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MMORPG | Genre:Sci-Fi | Status:Final  (rel 06/03/14)  | Pub:NCSoft
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WildStar Column: Ready to Raid

By Gareth Harmer on October 24, 2013

When I first heard about WildStar’s raid plans, my opinion was divided. On the one hand, Carbine talked about all kinds of ways it was planning to evolve the PvE experience, in a way that made my eyes brim with nostalgia. But on the other hand, forty players? I remembered when organizing a raid team was nearly as hard as defeating a boss. Did I really want to go back to that?

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It’s since come to light that we’ll also have 20-player raids, although it’s not yet clear if these will reuse the instances designed for larger teams, or have tailor-made dungeons of their own. But the intent is clear – raiding in WildStar is aimed at large groups taking part in epic battles. For everyone else there’s still a large amount of content available – none of the evolving story will take part in raids.

Carbine also needs to give us fresh challenges; it’s not enough to simply dust off old raids from other games and give them a new coat of paint. To that end, the studio has a three-pronged approach: change the raids themselves on a regular basis, reward achievement and progression meaningfully, and use new combat systems to get a new feel. But, with this emphasis on longer term raiding, it might be our own social structures that need to adapt.

Building the Fortress

Rightly or wrongly, raiding has earned a bit of a bad reputation. In some corners it’s seen as an elitist activity enjoyed by a vocal and demanding minority of players. With others, its decay is seen as proof of a relentless dumbing-down by out-of-touch developers.

Depending on which side of the argument you fall on, Carbine’s plans will either make you grin with anticipation or facepalm in despair. Raiding in WildStar will be deliberately aimed at those who want brutal, unforgiving challenges. Executive Producer Jeremy Gaffney is aiming to deliver a game that the best raiding guilds in the world want to play, saying that it isn’t just “raiding for the sake of it.”  

A significant chunk of Carbine’s development team is made up of ex-Blizzard vanilla World of Warcraft staff, so it’s no surprise that 20 and 40 player raids will be making a return in WildStar. But is it the right approach? Many of us can nostalgically recall the feeling of taking part in intense battles with an army of other players behind us. But there are also thousands of bitter veterans who have a different memory. Those who got burned out trying to cajole and push a reluctant group night after night. The wipe-inducing lag and disconnects. The stress. The guild drama. Oh boy, the drama.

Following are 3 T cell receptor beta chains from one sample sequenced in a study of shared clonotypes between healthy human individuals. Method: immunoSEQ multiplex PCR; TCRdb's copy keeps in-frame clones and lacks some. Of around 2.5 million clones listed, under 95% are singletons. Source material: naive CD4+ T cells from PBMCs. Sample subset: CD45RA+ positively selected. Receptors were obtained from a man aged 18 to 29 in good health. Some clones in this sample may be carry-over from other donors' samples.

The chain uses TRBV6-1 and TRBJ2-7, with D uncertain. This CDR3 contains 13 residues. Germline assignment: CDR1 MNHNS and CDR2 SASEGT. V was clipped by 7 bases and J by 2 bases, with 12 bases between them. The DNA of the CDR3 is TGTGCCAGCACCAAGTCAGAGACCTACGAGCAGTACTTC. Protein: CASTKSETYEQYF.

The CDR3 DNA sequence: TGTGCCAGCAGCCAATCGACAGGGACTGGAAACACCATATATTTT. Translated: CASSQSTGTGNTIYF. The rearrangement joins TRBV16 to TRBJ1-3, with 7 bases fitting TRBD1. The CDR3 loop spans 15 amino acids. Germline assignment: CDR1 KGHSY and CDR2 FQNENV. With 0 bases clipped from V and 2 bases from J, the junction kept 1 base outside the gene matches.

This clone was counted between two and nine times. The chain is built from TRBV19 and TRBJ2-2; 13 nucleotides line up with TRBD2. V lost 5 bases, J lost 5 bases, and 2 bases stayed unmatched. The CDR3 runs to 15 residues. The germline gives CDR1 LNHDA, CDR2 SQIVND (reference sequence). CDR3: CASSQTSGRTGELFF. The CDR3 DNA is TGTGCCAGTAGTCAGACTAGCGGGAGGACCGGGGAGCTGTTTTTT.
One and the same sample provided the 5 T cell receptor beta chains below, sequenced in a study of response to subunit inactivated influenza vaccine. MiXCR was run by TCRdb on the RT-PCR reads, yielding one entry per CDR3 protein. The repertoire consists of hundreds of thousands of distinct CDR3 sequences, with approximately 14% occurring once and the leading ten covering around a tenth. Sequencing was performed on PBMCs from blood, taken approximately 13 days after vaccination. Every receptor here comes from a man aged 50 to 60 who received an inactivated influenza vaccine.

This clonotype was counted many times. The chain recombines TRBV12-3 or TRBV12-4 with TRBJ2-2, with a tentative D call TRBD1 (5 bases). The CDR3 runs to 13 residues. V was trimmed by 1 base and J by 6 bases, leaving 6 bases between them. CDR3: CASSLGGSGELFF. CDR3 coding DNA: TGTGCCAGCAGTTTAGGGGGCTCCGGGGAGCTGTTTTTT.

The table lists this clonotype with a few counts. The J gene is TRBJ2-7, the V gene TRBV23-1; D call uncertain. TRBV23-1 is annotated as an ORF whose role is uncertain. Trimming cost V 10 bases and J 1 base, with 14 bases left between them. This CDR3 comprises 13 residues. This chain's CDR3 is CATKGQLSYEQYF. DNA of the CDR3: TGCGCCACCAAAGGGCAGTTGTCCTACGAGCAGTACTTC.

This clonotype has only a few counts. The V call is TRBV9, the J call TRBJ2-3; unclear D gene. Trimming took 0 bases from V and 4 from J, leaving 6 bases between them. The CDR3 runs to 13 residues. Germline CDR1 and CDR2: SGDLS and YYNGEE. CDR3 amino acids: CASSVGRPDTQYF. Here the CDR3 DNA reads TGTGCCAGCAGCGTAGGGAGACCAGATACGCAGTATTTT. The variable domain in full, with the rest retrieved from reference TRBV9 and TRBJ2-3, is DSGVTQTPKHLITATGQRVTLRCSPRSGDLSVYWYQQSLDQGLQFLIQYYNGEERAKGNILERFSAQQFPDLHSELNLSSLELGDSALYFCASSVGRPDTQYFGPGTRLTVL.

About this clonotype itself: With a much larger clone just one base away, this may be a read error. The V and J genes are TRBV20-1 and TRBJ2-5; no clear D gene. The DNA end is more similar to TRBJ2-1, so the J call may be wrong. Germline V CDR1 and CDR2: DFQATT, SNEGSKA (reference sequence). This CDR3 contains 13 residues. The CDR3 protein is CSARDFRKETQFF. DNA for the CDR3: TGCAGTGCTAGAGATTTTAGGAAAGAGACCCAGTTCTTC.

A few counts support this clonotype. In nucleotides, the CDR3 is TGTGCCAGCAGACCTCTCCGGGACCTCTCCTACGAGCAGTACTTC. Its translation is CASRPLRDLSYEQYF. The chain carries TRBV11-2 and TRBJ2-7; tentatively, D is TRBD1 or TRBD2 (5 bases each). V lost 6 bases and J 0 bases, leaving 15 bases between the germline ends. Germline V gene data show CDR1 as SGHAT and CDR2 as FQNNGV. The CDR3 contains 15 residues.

For other developers, the solution has been to make organization easier, pruning back the number of players needed to form a raid group. Some have even implemented a Looking for Raid tool – a feature that WildStar’s developers have said they won’t add. Instead, Carbine’s approach is different, with raid dungeons changing configuration on a weekly basis in order to keep players motivated and interested. We’ve seen some of this before, such as a boss that uses two abilities picked from a larger pool, but WildStar pushes this further. Much further.

It starts with a plug and socket system that’s in use throughout WildStar’s world. One week, a boss might be standing alone in an empty room, giving players plenty of space to move him around. Another week and chasm may have torn open, filled with steam geysers that propel you into the air. The third time round and there might be a lava pit you can drag the boss into for additional damage. He might be flanked with healing minions one week, and melee damage ones the next. There may even be new optional bosses that provide additional rewards.

This variance can have mixed results. Regular changes could keep players coming back; a frustrating encounter one week might become easy and straightforward the next. But it also causes problems when handling things like server firsts, as one group could have an easier path to victory. The solution is for each server worldwide to have an identical layout, so they all remain in step even though they change each week.

A weekly raid challenge would also fit nicely with weekly rewards, which is why Carbine is introducing weekly leaderboards. It’s not clear if these will be per-server, per-region or global (or even a mixture), but the ideas is for the best groups to get additional rewards. Will that be the fastest finisher, or the least amount of damage taken? Will the criteria also change every week, forcing groups to switch between speed runs and careful clears?

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